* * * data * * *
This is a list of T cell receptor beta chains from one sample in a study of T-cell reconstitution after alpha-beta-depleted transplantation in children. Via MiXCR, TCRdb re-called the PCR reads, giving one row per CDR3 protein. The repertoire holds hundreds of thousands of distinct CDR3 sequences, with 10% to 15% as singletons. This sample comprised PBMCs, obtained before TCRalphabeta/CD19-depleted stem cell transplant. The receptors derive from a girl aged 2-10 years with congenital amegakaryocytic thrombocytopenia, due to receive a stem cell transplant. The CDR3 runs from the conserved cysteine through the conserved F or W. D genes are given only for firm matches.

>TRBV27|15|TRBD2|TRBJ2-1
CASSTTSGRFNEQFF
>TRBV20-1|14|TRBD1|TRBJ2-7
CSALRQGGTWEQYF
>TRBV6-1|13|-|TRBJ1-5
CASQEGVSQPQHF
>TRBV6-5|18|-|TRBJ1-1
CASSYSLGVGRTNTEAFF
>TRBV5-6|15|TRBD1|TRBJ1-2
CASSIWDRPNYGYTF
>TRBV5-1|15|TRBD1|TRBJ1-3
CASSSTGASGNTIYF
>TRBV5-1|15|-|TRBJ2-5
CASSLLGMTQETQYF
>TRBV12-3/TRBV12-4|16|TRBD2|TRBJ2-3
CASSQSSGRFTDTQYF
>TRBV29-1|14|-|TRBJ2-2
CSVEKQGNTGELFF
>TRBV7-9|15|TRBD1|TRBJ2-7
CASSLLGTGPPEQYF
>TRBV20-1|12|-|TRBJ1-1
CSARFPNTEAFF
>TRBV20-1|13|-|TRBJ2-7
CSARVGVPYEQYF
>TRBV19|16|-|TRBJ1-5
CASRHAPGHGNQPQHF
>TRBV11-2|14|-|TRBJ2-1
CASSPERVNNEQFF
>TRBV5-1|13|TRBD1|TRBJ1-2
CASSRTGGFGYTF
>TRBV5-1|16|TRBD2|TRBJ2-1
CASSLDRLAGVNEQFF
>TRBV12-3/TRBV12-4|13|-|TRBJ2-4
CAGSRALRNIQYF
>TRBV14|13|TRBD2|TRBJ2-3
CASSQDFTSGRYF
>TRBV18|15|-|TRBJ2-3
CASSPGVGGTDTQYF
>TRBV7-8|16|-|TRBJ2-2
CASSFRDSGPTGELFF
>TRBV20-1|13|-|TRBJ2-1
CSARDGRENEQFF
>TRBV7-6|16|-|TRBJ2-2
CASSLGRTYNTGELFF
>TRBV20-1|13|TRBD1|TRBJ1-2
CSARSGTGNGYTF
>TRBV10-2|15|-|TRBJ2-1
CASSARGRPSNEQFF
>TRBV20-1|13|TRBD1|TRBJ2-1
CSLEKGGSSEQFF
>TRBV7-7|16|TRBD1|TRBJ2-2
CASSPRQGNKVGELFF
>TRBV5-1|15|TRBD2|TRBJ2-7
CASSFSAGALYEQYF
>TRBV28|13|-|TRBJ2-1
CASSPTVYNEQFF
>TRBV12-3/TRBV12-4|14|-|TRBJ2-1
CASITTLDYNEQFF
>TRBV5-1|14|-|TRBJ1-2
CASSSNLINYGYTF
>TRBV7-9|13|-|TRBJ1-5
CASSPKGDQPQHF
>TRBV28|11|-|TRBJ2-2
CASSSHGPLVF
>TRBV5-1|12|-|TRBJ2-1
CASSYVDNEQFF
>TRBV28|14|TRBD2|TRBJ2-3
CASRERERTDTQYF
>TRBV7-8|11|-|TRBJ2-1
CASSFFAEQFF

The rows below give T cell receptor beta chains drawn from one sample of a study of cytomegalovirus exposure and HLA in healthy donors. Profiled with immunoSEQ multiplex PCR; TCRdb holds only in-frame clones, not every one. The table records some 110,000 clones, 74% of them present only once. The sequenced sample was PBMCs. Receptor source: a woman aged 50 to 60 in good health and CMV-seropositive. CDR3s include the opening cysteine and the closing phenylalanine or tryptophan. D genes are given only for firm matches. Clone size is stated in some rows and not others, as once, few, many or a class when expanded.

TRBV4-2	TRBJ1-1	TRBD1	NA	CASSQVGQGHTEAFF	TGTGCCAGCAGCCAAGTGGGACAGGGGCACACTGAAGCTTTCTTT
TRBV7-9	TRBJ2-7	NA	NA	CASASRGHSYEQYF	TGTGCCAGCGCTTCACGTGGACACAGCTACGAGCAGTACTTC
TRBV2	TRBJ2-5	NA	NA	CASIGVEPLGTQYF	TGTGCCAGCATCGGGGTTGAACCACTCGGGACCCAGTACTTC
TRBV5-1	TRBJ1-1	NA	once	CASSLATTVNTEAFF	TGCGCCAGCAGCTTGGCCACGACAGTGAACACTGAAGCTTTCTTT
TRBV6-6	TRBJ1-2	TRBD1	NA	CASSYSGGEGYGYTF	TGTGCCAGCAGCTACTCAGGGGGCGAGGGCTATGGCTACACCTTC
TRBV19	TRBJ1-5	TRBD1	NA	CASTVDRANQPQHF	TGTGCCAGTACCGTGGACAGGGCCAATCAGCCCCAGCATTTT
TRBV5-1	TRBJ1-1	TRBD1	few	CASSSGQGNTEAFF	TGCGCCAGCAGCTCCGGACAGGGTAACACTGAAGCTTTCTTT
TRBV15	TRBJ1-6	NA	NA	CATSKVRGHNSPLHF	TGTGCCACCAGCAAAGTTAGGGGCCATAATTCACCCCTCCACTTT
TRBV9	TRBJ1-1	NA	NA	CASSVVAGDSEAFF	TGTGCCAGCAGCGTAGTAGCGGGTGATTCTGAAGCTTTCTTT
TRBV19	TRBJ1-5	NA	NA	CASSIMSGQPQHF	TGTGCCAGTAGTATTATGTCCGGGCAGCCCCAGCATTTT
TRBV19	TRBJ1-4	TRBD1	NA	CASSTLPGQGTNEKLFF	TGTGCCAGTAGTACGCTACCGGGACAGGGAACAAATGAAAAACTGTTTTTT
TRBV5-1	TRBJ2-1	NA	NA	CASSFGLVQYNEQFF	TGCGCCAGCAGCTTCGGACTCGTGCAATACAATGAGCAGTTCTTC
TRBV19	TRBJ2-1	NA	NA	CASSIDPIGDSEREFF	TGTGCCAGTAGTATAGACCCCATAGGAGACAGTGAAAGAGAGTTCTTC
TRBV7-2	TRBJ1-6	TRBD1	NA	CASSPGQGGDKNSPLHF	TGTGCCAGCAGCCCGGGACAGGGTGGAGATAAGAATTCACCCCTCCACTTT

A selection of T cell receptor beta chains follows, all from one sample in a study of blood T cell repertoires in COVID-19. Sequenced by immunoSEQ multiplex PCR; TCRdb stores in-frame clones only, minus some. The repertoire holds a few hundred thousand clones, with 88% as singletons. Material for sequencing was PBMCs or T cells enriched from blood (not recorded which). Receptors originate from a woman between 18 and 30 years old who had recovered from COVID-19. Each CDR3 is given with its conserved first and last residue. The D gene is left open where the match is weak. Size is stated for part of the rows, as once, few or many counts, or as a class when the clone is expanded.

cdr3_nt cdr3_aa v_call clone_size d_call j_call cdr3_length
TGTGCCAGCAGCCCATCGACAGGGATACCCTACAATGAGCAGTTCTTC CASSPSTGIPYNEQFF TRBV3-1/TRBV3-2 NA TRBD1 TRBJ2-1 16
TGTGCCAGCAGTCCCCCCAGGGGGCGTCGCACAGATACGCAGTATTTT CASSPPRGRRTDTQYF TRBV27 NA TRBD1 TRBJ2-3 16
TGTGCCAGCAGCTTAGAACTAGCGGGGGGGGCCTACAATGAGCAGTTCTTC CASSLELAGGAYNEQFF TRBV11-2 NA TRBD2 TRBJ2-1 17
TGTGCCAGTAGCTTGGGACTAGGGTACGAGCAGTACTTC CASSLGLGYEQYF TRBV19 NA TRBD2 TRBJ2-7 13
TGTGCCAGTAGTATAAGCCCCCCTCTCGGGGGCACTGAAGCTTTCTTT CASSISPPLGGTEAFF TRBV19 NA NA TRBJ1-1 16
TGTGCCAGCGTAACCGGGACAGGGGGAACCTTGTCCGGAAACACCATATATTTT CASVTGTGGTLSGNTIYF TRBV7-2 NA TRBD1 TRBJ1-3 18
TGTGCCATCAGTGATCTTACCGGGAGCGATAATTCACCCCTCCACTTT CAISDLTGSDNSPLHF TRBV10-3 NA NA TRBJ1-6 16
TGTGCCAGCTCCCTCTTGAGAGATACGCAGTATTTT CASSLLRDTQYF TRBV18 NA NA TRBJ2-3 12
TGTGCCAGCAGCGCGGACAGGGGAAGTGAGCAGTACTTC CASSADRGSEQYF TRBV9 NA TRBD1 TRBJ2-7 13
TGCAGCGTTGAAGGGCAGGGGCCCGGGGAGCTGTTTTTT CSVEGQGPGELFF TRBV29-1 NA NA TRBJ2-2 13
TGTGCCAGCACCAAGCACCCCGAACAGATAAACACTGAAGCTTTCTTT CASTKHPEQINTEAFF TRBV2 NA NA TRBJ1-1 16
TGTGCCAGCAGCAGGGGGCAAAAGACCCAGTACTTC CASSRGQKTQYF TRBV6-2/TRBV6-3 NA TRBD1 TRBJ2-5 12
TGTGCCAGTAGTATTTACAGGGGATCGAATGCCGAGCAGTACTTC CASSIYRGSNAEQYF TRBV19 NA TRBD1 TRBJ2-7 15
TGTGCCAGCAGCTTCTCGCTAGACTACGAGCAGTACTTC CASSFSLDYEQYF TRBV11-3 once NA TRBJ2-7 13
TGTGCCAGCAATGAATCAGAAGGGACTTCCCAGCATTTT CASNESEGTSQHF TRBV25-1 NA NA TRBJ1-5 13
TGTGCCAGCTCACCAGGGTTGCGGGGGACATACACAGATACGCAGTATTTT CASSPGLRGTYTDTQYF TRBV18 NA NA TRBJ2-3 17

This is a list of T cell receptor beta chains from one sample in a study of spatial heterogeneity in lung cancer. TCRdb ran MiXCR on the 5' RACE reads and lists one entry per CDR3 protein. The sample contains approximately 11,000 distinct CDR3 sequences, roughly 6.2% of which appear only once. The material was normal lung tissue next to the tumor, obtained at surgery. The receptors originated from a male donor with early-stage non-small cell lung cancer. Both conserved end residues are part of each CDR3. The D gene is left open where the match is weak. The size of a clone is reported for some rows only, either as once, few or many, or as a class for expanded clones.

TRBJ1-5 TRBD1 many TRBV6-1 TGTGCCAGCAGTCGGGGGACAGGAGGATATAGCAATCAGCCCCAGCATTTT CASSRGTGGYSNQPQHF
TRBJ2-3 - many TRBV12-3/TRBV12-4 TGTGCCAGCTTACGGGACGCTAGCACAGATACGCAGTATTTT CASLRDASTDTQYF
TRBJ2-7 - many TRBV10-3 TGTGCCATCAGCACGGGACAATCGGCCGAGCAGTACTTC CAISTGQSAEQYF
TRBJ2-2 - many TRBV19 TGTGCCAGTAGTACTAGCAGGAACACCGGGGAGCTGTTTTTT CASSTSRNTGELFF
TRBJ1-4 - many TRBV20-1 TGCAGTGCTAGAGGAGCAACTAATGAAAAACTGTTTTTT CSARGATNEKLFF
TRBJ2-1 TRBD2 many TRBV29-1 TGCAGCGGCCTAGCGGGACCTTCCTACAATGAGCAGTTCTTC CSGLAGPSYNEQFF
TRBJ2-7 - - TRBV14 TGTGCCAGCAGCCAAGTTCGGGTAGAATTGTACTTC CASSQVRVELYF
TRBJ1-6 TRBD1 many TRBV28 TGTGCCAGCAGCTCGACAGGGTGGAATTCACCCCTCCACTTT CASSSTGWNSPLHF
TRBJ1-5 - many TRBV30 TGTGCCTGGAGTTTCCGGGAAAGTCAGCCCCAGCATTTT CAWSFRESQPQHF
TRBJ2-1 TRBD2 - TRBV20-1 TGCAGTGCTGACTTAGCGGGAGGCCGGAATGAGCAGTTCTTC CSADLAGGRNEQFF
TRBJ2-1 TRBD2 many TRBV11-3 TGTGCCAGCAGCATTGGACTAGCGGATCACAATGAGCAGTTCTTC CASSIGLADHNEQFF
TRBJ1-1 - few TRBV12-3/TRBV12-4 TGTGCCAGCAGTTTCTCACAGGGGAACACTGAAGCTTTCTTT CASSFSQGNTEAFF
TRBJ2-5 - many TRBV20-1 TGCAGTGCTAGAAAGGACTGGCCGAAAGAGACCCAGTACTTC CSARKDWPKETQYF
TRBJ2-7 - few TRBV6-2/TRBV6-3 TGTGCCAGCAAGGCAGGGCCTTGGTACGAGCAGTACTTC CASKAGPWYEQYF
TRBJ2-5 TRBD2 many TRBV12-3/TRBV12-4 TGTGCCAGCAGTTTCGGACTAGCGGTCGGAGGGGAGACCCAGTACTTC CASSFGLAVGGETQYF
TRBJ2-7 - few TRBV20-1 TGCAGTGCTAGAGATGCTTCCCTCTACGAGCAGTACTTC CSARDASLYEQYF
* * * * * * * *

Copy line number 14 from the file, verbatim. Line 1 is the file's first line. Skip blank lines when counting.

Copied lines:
>TRBV5-1|15|-|TRBJ2-5